Christopher Markus and Stephen McFeely could not believe their luck with the casting of Tommy Lee Jones. "It is absolutely insane to think that anything that you write will ever come out of the mouth of Tommy Lee Jones," says Christopher Markus. "In dailies, he'd be in scenes and give a great line reading-it would play perfectly and we'd have to stop and think, 'Wait, he didn't just say that himself, we wrote that.' It's still a little unbelievable to us, hearing him say our lines."
In "Captain America: The First Avenger," Steve Rogers faces one of Marvel's most notorious villain-the Red Skull, a.k.a. Johann Schmidt, a villain first introduced in March of 1941. Before Steve Rogers received his body-changing injections in Project Rebirth, Johann Schmidt received a prototype of the serum, designed to enhance the existing powers within a man. For Steve Rogers, his brave heart and valiant nature result in Captain America-but Johann Schmidt's ruthlessness and desire for power render him an hideous monster with a hunger for world domination.
Big shoes to fill, indeed, but Joe Johnston already had Australian actor Hugo Weaving in mind for the role following their collaboration on "The Wolfman." Joe Johnston wanted someone who could shine through the prosthetics needed to portray Red Skull, someone whose acting wouldn't get lost behind the mask. Hugo Weaving certainly proved he had that skill with this performance in "V for Vendetta," where he turned in a fully-rounded performance from behind a completely static mask.
"The important thing is to keep Johann Schmidt the character on-screen for as long as you possibly can, so that when Red Skull is revealed, the audience knows him as a man-basically, the same way that Steve Rogers works better if you know him as a scrawny kid," says Kevin Feige.
Hugo Weaving admits to knowing very little about the comic book characters, or indeed, just how iconic his character is. Hugo Weaving discloses, "I knew nothing about the Captain America stories, and I have a very limited knowledge of super heroes in general. It's been an education for me to become part of this world. Johann Schmidt is a German officer who has an interest in a power beyond an Earthly power and, as far as villains go, I think that makes him all the more interesting."
Stephen McFeely notes, "One thing that makes him distinctive is that he splits from the Nazis and winds up killing Nazis. Even our bad guy hates Nazis! You love him just as much as you hate him, and Hugo Weaving just takes that and runs with it in ways you cannot even imagine."
Hugo Weaving admits that once cast, he had to put on blinders, as it were, in order to get to the heart of his character: "There are so many different stories and differing images of Red Skull out there, I just wasn't sure where to go-do I dive into the comics, or work from the script? I felt that the best thing I could do would be to work off the particular version of Red Skull in the script, as Marvel developed this particular story line for him. No matter how long the character has been around or how many appearances he has made in comics or in pop culture, the only thing that is pertinent for me as an actor is to try and understand what the character is and what he's trying to achieve. And that is all on the pages of the script."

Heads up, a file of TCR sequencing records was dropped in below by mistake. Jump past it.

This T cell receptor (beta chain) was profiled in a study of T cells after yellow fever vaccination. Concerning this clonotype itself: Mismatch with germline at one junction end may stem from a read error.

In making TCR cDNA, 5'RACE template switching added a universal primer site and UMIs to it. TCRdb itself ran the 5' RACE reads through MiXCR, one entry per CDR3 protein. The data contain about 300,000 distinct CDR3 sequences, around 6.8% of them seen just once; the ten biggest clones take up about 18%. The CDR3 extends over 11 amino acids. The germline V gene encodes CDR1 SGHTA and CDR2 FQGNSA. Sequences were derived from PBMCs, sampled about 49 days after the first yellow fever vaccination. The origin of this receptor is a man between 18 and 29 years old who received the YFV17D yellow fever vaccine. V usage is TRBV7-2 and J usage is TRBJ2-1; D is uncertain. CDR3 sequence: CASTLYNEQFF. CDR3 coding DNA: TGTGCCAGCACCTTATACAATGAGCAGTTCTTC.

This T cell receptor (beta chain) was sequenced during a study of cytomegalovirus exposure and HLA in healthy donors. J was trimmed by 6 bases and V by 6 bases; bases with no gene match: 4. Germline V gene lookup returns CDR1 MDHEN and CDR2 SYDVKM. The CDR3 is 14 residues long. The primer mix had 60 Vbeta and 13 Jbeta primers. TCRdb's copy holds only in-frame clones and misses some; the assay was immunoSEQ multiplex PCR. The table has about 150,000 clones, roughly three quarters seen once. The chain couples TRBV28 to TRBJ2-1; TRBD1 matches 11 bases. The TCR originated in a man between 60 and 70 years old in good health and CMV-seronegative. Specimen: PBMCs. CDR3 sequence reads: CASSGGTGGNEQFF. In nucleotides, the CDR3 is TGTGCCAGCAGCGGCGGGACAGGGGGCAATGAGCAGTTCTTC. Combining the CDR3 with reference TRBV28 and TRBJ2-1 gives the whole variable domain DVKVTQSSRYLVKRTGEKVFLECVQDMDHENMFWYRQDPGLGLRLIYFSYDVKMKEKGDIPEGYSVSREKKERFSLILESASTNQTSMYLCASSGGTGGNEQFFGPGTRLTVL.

Hugo Weaving's signing on was also a bit of a reunion, not only for director Joe Johnston, but also for director of photography Shelly Johnson and production designer Rick Heinrichs-all four had worked together on "Wolfman." Hugo Weaving says, "I thought playing Red Skull would be fun to do. When they first showed me the visual images of him, I thought at least it would be a challenge to play such an iconic villain. And getting to work with these guys again was an added bonus."
The love interest in "Captain America: The First Avenger" is Peggy Carter, played by British actress Hayley Atwell. Peggy Carter is as tough as they come in the comic book world and works for an operation known as the Strategic Scientific Reserve, an organisation on the forefront of technology and developing new ways to fight the enemy.
Hayley Atwell comments, "The most appealing thing for me when I read the script was that I could relate to this woman being in a male-dominated environment. She has a fight in her, which I always find very attractive in a character, and she has a mystery about her. The developing relationship that she has with Steve Rogers means that it's not just your everyday love story. She has a career, she has a lot of self-respect and she's pretty sick and tired of men not taking her seriously in the Army. I think that makes her formidable, particularly to Steve Rogers. No matter what he turns into, he's still this little guy at heart, who never had any experience with women. It's like he goes from primary school to university with nothing in-between."
Kevin Feige comments, "The women in Marvel movies help the super heroes understand who they are as they go through these journeys-in a way that makes them their equals. I feel that these stories work best when you have someone like a Peggy Carter standing up to Steve Rogers and putting him in his place. She's very much the moral center for Steve as he goes on his journey to becoming Captain America. So this is definitely a wonderful opportunity to explore and expand the great female characters we've had in our past films."